Beekeeping Wiki
File:Drinking Bee.jpg

A bee drinking water

Melittology, (from Greek μέλιττα, melitta, "bee"; and -λογία -logia.), is a branch of entomology concerning the scientific study of bees. Melittology covers the species found in the clade Anthophila within the superfamily Apoidea, comprising more than 17,000 species including bumblebees and honey bees.


  • Apiology - (from Latin apis, "bee"; and Greek -λογία, -logia) is the scientific study of honey bees. Honey bees are often chosen as a study group to answer questions on the evolution of social systems.
  • Apidology is a variant spelling of apiology used outside of the western hemisphere, primarily in Europe; it is sometimes used interchangeably with melittology.
  • Apicology - the study of honey bee ecology.

Melittological societies[]

Melittologists and apiologists are served by a number of scientific societies, both national and international in scope. Their main role is to encourage the study of bees and apicultural research

  • International Bee Research Association
  • National Bee Association of New Zealand
  • British Beekeepers Association
  • German Beekeepers Association

Melittological Journals[]

List of notable melittologists and apiologists[]

  • Freiderich August Bechly (Fred Bechly), (1835-1916), was a correspondent for the American Bee Journal.
  • Charles Butler, (1560-1647), early English beekeeper and researcher.
  • Charles Dadant, (1817-1902), Modernized beekeeping.
  • Jan Dzierzon, (1811-1906), Discovered parthenogenesis among bees, proposed first sex determining mechanism for any species.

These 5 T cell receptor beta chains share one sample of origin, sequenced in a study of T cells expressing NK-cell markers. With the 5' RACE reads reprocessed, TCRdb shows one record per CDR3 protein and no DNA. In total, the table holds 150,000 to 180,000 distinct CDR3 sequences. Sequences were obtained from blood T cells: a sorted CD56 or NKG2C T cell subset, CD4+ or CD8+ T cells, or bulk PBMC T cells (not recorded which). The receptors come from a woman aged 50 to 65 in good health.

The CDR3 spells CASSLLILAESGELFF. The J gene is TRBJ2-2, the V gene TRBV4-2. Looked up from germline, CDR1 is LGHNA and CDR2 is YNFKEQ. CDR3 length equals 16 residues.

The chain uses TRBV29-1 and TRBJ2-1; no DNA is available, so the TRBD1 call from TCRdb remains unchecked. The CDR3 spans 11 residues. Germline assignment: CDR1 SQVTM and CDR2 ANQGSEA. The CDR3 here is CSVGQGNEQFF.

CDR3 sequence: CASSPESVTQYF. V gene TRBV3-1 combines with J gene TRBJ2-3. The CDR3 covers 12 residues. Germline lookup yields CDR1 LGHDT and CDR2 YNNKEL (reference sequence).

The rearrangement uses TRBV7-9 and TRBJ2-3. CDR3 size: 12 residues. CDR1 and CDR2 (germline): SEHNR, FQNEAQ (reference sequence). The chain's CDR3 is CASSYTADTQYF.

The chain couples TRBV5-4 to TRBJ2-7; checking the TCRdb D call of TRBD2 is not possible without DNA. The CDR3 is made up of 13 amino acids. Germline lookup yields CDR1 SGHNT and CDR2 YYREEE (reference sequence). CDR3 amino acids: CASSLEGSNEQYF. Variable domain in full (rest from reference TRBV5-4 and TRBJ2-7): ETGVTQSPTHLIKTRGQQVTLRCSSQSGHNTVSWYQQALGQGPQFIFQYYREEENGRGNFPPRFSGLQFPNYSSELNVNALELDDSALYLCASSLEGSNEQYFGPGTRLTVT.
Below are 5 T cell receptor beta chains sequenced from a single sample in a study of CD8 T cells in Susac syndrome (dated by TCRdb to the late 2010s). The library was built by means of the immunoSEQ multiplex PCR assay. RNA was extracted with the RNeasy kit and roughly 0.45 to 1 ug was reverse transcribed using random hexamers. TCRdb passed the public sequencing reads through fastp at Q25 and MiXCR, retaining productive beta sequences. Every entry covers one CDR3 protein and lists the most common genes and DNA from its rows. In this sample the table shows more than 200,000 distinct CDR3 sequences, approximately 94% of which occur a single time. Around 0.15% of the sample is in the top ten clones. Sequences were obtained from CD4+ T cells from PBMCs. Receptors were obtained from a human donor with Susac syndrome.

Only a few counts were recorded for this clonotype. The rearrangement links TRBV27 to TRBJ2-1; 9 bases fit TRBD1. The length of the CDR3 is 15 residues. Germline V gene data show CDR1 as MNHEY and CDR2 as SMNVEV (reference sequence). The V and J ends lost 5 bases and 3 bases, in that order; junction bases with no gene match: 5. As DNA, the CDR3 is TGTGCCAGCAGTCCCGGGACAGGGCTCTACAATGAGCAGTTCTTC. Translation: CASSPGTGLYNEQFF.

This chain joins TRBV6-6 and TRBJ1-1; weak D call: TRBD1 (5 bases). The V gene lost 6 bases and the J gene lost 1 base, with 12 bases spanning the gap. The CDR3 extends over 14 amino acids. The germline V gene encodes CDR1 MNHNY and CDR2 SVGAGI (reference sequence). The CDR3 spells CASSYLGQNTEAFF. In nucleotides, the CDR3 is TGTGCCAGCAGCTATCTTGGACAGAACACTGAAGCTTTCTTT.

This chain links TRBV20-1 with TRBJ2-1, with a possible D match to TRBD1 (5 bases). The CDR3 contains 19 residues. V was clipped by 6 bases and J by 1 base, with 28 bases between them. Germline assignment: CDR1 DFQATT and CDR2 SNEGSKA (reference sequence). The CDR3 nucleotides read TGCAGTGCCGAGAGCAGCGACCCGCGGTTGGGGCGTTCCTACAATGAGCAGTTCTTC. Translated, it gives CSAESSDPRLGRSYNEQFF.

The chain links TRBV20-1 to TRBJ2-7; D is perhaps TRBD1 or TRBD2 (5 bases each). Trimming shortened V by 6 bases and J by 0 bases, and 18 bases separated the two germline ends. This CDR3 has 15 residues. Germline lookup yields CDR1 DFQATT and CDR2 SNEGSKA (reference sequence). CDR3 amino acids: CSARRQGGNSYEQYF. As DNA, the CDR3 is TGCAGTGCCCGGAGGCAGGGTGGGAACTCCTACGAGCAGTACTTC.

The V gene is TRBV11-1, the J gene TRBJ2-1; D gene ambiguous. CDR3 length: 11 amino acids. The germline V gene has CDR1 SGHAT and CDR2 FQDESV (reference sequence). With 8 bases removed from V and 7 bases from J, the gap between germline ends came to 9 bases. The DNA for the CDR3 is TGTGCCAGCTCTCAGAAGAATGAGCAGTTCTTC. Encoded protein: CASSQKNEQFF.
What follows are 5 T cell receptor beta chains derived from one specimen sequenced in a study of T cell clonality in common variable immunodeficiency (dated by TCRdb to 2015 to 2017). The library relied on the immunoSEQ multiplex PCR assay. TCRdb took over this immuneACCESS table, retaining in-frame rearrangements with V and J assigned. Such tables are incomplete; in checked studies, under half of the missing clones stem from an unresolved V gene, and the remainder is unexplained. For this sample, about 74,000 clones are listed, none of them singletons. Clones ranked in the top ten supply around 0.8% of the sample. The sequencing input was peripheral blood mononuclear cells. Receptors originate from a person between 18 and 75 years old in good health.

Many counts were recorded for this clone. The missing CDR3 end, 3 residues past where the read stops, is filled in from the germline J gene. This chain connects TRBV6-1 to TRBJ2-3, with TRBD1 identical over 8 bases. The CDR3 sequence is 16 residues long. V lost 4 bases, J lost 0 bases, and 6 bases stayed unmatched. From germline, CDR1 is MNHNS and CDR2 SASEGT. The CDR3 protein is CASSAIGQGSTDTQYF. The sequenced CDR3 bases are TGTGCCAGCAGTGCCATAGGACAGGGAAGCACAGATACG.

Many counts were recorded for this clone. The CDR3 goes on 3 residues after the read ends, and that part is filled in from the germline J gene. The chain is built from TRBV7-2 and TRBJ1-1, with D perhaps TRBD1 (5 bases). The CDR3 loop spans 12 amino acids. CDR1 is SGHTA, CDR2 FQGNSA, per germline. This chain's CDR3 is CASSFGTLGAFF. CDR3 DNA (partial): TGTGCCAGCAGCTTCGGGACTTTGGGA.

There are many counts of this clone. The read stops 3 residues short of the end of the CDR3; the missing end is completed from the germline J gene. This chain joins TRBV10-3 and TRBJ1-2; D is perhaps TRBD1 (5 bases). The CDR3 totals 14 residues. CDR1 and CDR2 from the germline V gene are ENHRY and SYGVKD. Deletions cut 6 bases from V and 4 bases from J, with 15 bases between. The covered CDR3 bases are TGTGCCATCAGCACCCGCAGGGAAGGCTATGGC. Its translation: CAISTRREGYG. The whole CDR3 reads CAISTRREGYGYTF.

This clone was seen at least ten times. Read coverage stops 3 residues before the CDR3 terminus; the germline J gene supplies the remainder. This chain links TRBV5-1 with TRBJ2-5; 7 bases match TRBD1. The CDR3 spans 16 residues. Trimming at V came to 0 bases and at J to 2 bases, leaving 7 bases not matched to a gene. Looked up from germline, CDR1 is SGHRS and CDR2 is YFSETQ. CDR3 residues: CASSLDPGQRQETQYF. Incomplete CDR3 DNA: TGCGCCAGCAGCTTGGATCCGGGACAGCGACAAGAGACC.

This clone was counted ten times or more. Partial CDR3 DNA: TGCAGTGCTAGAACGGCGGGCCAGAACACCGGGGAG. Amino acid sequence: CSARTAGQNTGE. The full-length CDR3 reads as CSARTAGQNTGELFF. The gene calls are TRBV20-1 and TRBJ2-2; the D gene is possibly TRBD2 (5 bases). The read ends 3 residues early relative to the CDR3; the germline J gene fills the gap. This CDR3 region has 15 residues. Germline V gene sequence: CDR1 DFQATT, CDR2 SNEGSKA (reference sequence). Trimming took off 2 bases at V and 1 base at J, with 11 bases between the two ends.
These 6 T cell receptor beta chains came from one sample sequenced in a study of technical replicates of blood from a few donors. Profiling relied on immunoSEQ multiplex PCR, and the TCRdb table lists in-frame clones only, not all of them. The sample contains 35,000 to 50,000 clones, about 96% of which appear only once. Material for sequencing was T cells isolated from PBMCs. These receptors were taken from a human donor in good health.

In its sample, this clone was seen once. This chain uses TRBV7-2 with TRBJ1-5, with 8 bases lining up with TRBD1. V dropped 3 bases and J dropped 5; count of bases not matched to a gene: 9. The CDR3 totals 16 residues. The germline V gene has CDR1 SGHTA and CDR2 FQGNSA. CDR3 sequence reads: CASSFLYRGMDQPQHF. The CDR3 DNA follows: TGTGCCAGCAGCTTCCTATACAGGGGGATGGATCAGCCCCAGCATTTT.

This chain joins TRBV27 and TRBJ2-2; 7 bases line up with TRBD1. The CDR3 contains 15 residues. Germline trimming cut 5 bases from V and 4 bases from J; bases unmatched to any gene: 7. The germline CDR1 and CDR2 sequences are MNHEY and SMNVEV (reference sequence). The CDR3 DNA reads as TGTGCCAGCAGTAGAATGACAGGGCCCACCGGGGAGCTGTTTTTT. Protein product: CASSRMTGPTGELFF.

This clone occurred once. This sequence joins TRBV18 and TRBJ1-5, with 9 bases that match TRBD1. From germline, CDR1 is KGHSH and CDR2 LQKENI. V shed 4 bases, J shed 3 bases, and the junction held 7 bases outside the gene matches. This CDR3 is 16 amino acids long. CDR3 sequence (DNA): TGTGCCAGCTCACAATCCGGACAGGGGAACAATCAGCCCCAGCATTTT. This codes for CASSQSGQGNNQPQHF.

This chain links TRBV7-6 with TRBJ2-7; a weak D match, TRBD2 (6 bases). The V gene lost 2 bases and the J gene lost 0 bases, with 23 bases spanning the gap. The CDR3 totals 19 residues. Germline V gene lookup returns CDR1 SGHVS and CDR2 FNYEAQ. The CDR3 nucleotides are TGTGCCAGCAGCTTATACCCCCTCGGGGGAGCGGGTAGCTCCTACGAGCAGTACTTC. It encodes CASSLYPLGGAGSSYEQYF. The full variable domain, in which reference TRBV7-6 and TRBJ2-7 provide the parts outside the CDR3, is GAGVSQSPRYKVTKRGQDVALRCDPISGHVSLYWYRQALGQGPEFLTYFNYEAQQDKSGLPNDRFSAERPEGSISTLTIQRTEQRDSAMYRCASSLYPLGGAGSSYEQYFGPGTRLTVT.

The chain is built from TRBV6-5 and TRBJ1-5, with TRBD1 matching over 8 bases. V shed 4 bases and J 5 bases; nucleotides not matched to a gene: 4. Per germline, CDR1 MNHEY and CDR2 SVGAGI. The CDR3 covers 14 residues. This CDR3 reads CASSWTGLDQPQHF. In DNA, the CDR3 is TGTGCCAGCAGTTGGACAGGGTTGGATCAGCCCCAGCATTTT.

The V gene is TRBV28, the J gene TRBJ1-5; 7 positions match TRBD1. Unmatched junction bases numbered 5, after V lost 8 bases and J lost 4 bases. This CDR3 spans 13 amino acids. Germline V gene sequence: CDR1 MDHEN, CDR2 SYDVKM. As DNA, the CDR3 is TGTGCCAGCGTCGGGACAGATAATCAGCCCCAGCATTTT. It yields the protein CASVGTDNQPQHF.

• Savannah Foley, studies genetics and communication over long distances at the University of South Florida, leading a team investigating recent dropping numbers of honey bees.Template:Citation needed
  • Michael S. Engel, (b. 1971), studies honey bee and other bee taxonomy and paleontology at the University of Kansas.
  • Karl von Frisch, (1886-1982), Nobel Prize winner, studied honey bee communication.
  • Robert A. Holekamp, (1848-1922), Early urban apiculturalist and advocate.
  • Jay Hosler, Professor at Juniata College, Author of the award-winning comic Clan Apis.
  • Karl Kehrle (aka "Brother Adam") (1898-1996), Benedictine monk, beekeeper, and an authority on bee breeding, developer of the Buckfast bee.
  • Warwick Estevam Kerr, (b. 1922), Studies genetics and sex determination in honey bees. Responsible for introduction of Africanized bees to America.
  • William Kirby, (1759-1850), Author of the first scientific treatise on English bees.
  • L. L. Langstroth, (1810-1895), Modernized American beekeeping.
  • Martin Lindauer, (1918-2008), studied communication systems in various species of social bees including stingless bees and honey bees.
  • Sir John Lubbock (the 1st Lord and Baron Avebury) (1834–1913), wrote on hymenoptera sense organs.
  • Robert E. Page, Jr., Studies population genetics and the evolution of complex social behavior at Arizona State University.[1]
  • Petro Prokopovych, (1775–1850), Ukrainian beekeeper, founder of commercial beekeeping.
  • Moses Quinby, (1810-1875), Early American commercial beekeeper. Invented modern bee smoker.
  • Gene E. Robinson, Studies mechanisms of bee-havior at the University of Illinois.[2]
  • Amos Ives Root (1839 – 1923), Innovator in honey harvesting techniques. Published first account of Wright brothers flight in his beekeeping journal.
  • Grace Sandhouse[3]
  • Justin O. Schmidt, Studies bee nutrition, chemical communication, physiology, ecology and behavior. Created Schmidt Sting Pain Index.
  • Thomas D. Seeley, Studies group organization using the honey bee as a model system at Cornell University.[4]
  • Robert Evans Snodgrass, (1875-1962), Author of one of the first comprehensive books on honey bee anatomy and physiology.
  • Stephen Taber III, (1924-2008), Innovator in the practice of artificial insemination of queen bees for the purpose of developing disease resistant and gentle bee colonies.
  • Mark Winston, Studies life history, caste structure, and reproduction in social insects and pheromones of honey bees at Simon Fraser University.[5]

See also[]


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